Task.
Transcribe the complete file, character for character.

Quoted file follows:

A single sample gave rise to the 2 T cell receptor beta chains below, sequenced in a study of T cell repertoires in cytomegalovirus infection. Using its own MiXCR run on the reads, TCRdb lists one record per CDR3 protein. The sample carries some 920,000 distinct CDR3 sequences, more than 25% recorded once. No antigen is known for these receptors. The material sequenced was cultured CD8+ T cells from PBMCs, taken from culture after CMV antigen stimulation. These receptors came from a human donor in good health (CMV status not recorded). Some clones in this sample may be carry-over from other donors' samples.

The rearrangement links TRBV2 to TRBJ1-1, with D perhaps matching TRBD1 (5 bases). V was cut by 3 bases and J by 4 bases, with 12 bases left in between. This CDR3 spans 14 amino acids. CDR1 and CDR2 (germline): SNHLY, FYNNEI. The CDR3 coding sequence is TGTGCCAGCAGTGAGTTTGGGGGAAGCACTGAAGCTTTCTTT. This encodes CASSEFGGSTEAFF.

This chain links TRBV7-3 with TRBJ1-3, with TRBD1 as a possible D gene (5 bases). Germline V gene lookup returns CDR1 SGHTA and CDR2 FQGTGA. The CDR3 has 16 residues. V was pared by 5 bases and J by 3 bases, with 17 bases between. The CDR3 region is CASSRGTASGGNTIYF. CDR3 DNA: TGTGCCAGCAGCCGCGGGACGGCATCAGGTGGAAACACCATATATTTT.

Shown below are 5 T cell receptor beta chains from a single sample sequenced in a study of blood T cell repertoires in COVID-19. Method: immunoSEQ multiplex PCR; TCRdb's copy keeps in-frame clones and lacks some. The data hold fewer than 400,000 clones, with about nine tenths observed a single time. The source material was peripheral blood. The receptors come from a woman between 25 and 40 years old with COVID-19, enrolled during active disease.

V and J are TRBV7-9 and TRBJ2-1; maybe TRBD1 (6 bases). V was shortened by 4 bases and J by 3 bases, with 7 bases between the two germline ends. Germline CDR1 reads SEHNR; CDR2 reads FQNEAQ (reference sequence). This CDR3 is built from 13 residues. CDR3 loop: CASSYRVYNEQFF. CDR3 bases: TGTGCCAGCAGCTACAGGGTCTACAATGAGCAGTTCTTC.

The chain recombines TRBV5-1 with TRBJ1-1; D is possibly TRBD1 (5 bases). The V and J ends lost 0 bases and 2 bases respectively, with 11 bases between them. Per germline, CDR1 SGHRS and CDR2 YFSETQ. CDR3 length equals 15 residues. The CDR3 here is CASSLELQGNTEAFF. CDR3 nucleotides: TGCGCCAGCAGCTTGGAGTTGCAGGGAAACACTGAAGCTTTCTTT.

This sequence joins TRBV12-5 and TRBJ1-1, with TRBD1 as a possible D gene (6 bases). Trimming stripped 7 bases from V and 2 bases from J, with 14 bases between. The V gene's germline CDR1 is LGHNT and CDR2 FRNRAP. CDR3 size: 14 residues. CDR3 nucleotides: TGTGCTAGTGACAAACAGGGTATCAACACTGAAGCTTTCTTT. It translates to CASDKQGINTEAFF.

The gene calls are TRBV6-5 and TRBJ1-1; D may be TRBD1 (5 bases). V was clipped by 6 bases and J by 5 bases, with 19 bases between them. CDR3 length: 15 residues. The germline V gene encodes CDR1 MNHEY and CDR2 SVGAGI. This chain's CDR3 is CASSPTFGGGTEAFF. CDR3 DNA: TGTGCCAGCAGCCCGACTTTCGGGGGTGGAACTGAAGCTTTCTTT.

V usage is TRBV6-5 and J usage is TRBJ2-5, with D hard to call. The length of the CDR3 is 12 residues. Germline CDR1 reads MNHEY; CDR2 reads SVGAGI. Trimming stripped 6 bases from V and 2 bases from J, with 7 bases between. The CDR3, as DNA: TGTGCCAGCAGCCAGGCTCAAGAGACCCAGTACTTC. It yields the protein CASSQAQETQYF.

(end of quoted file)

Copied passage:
A single sample gave rise to the 2 T cell receptor beta chains below, sequenced in a study of T cell repertoires in cytomegalovirus infection. Using its own MiXCR run on the reads, TCRdb lists one record per CDR3 protein. The sample carries some 920,000 distinct CDR3 sequences, more than 25% recorded once. No antigen is known for these receptors. The material sequenced was cultured CD8+ T cells from PBMCs, taken from culture after CMV antigen stimulation. These receptors came from a human donor in good health (CMV status not recorded). Some clones in this sample may be carry-over from other donors' samples.

The rearrangement links TRBV2 to TRBJ1-1, with D perhaps matching TRBD1 (5 bases). V was cut by 3 bases and J by 4 bases, with 12 bases left in between. This CDR3 spans 14 amino acids. CDR1 and CDR2 (germline): SNHLY, FYNNEI. The CDR3 coding sequence is TGTGCCAGCAGTGAGTTTGGGGGAAGCACTGAAGCTTTCTTT. This encodes CASSEFGGSTEAFF.

This chain links TRBV7-3 with TRBJ1-3, with TRBD1 as a possible D gene (5 bases). Germline V gene lookup returns CDR1 SGHTA and CDR2 FQGTGA. The CDR3 has 16 residues. V was pared by 5 bases and J by 3 bases, with 17 bases between. The CDR3 region is CASSRGTASGGNTIYF. CDR3 DNA: TGTGCCAGCAGCCGCGGGACGGCATCAGGTGGAAACACCATATATTTT.

Shown below are 5 T cell receptor beta chains from a single sample sequenced in a study of blood T cell repertoires in COVID-19. Method: immunoSEQ multiplex PCR; TCRdb's copy keeps in-frame clones and lacks some. The data hold fewer than 400,000 clones, with about nine tenths observed a single time. The source material was peripheral blood. The receptors come from a woman between 25 and 40 years old with COVID-19, enrolled during active disease.

V and J are TRBV7-9 and TRBJ2-1; maybe TRBD1 (6 bases). V was shortened by 4 bases and J by 3 bases, with 7 bases between the two germline ends. Germline CDR1 reads SEHNR; CDR2 reads FQNEAQ (reference sequence). This CDR3 is built from 13 residues. CDR3 loop: CASSYRVYNEQFF. CDR3 bases: TGTGCCAGCAGCTACAGGGTCTACAATGAGCAGTTCTTC.

The chain recombines TRBV5-1 with TRBJ1-1; D is possibly TRBD1 (5 bases). The V and J ends lost 0 bases and 2 bases respectively, with 11 bases between them. Per germline, CDR1 SGHRS and CDR2 YFSETQ. CDR3 length equals 15 residues. The CDR3 here is CASSLELQGNTEAFF. CDR3 nucleotides: TGCGCCAGCAGCTTGGAGTTGCAGGGAAACACTGAAGCTTTCTTT.

This sequence joins TRBV12-5 and TRBJ1-1, with TRBD1 as a possible D gene (6 bases). Trimming stripped 7 bases from V and 2 bases from J, with 14 bases between. The V gene's germline CDR1 is LGHNT and CDR2 FRNRAP. CDR3 size: 14 residues. CDR3 nucleotides: TGTGCTAGTGACAAACAGGGTATCAACACTGAAGCTTTCTTT. It translates to CASDKQGINTEAFF.

The gene calls are TRBV6-5 and TRBJ1-1; D may be TRBD1 (5 bases). V was clipped by 6 bases and J by 5 bases, with 19 bases between them. CDR3 length: 15 residues. The germline V gene encodes CDR1 MNHEY and CDR2 SVGAGI. This chain's CDR3 is CASSPTFGGGTEAFF. CDR3 DNA: TGTGCCAGCAGCCCGACTTTCGGGGGTGGAACTGAAGCTTTCTTT.

V usage is TRBV6-5 and J usage is TRBJ2-5, with D hard to call. The length of the CDR3 is 12 residues. Germline CDR1 reads MNHEY; CDR2 reads SVGAGI. Trimming stripped 6 bases from V and 2 bases from J, with 7 bases between. The CDR3, as DNA: TGTGCCAGCAGCCAGGCTCAAGAGACCCAGTACTTC. It yields the protein CASSQAQETQYF.